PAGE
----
Darren Rovell | ESPN.com
Marshawn Lynch isn’t letting someone else cash in on his “Beast Mode” moniker.
The Seattle Seahawks running back made in the mid-six figures from licensing out the phrase in 2013, according to his agent Doug Hendrickson. Lynch has two registered trademarks to use the term on clothing and hats and currently has two trademarks pending to be able to use “Beast Mode” on sunglasses, headphones, bracelets and cleats.
“He has spent a lot of money to make sure that he owns and protects this,” Hendrickson said.
For those companies who Lynch chooses to work with — he rejects about five proposals a month — there’s a typical 20 percent sales royalty fee. Lynch himself has to approve every design.
The University of South Carolina athletic department, supplement company MusclePharm and Deuce Watches all give him a cut of their “Beast Mode” business. So too did Aaron Rodgers‘ brother Luke whose company Pro Merch made 2,500 “Beast Mode” shirts to sell at a Target in Seattle. They sold out in three days, Hendrickson said. This week, Lynch gave Joe Montana‘s wife Jennifer the rights to sell “Beast Mode” necklaces on her website in exchange for a piece of each $124 sale.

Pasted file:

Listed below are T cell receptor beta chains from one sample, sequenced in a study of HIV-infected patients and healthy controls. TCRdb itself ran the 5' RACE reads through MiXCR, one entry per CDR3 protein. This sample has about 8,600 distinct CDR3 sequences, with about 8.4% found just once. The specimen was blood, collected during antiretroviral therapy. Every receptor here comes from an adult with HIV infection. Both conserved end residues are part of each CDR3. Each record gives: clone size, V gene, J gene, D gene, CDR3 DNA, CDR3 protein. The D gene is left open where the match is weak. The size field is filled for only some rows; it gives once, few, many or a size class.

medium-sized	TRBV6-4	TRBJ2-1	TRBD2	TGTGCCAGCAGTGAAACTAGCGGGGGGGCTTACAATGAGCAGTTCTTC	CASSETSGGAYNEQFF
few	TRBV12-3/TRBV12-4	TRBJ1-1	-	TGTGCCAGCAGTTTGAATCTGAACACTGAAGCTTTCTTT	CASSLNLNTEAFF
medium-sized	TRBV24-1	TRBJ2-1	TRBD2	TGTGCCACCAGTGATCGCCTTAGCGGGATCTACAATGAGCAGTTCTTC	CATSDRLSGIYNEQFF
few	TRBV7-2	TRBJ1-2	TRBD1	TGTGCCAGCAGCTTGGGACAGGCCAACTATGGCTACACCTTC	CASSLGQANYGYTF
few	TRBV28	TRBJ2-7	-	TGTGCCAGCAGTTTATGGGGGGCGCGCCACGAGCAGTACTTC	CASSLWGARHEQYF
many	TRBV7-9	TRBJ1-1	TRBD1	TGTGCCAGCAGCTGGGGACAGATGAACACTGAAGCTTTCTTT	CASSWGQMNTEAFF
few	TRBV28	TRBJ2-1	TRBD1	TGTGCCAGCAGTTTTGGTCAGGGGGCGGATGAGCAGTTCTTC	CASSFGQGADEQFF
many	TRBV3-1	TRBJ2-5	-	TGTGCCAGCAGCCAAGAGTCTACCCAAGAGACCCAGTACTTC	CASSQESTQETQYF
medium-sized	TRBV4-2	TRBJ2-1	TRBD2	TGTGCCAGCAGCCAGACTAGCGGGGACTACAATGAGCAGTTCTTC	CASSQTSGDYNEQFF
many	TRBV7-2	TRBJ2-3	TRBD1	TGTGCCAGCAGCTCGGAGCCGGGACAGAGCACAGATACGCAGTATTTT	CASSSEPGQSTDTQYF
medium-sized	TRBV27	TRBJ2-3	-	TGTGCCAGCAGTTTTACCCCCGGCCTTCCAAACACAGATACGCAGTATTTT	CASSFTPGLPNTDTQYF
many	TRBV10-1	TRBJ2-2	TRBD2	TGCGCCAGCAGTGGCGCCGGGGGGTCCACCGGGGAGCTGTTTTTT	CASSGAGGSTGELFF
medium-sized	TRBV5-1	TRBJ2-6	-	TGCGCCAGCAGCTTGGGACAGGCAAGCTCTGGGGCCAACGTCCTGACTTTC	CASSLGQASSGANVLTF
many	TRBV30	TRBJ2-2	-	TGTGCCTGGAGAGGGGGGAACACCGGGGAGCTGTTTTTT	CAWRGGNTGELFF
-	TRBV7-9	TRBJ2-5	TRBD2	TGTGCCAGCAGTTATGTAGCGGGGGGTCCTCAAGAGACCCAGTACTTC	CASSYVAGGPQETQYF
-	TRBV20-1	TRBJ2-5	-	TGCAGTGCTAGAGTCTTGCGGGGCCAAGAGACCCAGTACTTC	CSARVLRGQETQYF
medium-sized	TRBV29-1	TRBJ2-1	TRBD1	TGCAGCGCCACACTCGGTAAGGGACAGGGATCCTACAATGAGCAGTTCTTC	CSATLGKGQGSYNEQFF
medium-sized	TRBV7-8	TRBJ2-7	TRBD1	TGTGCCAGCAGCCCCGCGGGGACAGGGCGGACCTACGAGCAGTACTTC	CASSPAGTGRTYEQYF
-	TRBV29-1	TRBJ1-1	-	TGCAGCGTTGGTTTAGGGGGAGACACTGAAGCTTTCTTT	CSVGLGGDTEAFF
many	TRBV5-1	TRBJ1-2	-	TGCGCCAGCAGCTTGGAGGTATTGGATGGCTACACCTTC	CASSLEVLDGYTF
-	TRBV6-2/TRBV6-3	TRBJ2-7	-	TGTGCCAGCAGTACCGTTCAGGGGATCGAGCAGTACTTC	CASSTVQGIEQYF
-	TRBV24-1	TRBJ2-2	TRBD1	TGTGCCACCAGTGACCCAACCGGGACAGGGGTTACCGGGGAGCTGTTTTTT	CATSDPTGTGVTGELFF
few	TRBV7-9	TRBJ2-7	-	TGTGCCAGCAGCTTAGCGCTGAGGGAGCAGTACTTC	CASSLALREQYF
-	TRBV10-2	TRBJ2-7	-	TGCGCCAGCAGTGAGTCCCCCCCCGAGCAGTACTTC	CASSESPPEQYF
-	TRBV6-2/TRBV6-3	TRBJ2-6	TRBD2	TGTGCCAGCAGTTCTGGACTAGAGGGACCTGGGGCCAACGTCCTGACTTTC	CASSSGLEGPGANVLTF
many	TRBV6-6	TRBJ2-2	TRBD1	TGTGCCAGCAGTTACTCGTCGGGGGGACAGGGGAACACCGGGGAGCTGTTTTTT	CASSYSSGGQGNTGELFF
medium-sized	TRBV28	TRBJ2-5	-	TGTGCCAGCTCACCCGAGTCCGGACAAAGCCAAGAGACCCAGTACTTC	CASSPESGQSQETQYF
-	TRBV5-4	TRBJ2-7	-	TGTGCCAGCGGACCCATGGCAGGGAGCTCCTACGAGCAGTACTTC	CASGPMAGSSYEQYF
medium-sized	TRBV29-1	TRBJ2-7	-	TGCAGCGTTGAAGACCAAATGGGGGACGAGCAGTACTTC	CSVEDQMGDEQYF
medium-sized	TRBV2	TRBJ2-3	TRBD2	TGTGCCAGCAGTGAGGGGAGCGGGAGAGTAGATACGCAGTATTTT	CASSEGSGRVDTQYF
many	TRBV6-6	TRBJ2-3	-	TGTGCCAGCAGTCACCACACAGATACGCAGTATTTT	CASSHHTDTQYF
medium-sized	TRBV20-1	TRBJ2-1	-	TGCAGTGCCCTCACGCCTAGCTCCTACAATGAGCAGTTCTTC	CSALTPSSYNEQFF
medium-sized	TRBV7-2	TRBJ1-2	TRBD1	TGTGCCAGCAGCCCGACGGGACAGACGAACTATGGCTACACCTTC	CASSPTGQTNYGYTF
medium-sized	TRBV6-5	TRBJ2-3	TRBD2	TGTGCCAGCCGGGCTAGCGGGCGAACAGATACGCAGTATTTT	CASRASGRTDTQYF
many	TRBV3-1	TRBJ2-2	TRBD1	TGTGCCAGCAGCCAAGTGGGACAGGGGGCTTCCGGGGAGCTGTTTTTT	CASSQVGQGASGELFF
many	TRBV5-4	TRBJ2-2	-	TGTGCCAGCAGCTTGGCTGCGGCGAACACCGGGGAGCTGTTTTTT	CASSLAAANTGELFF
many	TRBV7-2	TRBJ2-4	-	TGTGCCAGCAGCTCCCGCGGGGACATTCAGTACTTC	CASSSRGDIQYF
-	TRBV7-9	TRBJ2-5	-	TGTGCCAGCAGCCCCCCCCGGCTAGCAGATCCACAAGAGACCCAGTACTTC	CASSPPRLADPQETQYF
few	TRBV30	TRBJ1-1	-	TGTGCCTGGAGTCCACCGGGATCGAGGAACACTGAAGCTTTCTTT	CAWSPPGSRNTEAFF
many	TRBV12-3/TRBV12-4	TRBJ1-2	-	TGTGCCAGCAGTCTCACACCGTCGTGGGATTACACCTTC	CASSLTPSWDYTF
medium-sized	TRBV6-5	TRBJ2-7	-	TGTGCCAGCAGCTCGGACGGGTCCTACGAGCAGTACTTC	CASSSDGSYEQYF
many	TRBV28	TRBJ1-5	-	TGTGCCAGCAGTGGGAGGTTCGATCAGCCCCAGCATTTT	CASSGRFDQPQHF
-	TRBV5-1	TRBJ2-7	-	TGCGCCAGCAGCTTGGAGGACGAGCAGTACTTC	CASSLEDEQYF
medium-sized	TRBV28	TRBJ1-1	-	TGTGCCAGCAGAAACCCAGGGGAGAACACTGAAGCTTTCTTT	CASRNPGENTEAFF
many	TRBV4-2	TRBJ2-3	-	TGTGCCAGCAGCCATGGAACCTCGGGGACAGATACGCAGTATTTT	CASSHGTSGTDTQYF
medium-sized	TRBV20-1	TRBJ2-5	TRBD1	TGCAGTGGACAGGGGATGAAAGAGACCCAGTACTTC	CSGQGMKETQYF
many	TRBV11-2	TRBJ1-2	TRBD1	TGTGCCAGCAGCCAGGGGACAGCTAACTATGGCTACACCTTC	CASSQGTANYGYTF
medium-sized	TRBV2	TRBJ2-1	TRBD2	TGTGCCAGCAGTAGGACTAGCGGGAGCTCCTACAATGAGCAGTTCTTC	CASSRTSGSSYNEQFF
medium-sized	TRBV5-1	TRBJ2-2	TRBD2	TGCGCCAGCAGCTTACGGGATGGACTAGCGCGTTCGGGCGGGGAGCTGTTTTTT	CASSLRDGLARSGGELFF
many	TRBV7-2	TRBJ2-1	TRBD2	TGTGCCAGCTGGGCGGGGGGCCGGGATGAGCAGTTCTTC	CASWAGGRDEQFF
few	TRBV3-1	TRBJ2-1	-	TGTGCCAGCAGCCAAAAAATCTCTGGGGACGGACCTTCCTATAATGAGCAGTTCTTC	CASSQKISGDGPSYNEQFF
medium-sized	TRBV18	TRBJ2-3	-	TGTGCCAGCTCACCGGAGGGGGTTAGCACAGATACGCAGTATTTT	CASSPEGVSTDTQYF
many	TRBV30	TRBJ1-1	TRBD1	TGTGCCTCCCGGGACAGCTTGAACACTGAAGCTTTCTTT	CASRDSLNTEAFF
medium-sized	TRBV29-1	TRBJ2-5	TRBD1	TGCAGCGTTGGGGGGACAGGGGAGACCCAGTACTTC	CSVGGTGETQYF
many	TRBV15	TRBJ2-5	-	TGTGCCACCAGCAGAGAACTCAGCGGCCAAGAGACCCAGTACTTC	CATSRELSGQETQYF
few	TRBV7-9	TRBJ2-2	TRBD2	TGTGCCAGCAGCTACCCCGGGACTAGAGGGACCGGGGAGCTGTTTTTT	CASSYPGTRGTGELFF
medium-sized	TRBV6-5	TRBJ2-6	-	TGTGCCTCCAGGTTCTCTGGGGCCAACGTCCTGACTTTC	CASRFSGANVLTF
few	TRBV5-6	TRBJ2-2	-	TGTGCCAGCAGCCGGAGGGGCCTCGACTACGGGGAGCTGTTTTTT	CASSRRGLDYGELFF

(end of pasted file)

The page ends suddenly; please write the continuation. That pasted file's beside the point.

For those companies who use the phrase without his permission, there are cease and desist letters. Even companies that sign Lynch to a business deal don’t automatically get rights to “Beast Mode.”
Thus far, Lynch has given a stiff arm to Nike, who pay him endorse their products. Hendrickson said things could change on the Nike front if the Seahawks advance to the Super Bowl and his client is presented with the right side deal. He has an exclusive autograph deal with Washington-based Mill Creek Sports. But Hendrickson said the two haven’t come to terms on a deal that allow the company to have Lynch sign “Beast Mode” along with his autograph.
Limiting the “Beast Mode” use has made it more valuable, which includes stopping other athletes from being able to use it. Los Angeles Dodgers outfielder Matt Kemp started using “Beast Mode” more frequently of late, but when the Dodgers came to Lynch to be able to use the phrase in association with Kemp, Lynch turned it down despite the promise of a $100,000 royalty, Hendrickson said.
All the money generated by “Beast Mode” goes to Lynch’s FAM 1st Family Foundation.
- ESPN.com’s sports business reporter since 2012; previously at ESPN from 2000-06
- Appears on SportsCenter, ESPN Radio, ESPN.com and with ABC News
- Formerly worked as analyst at CNBC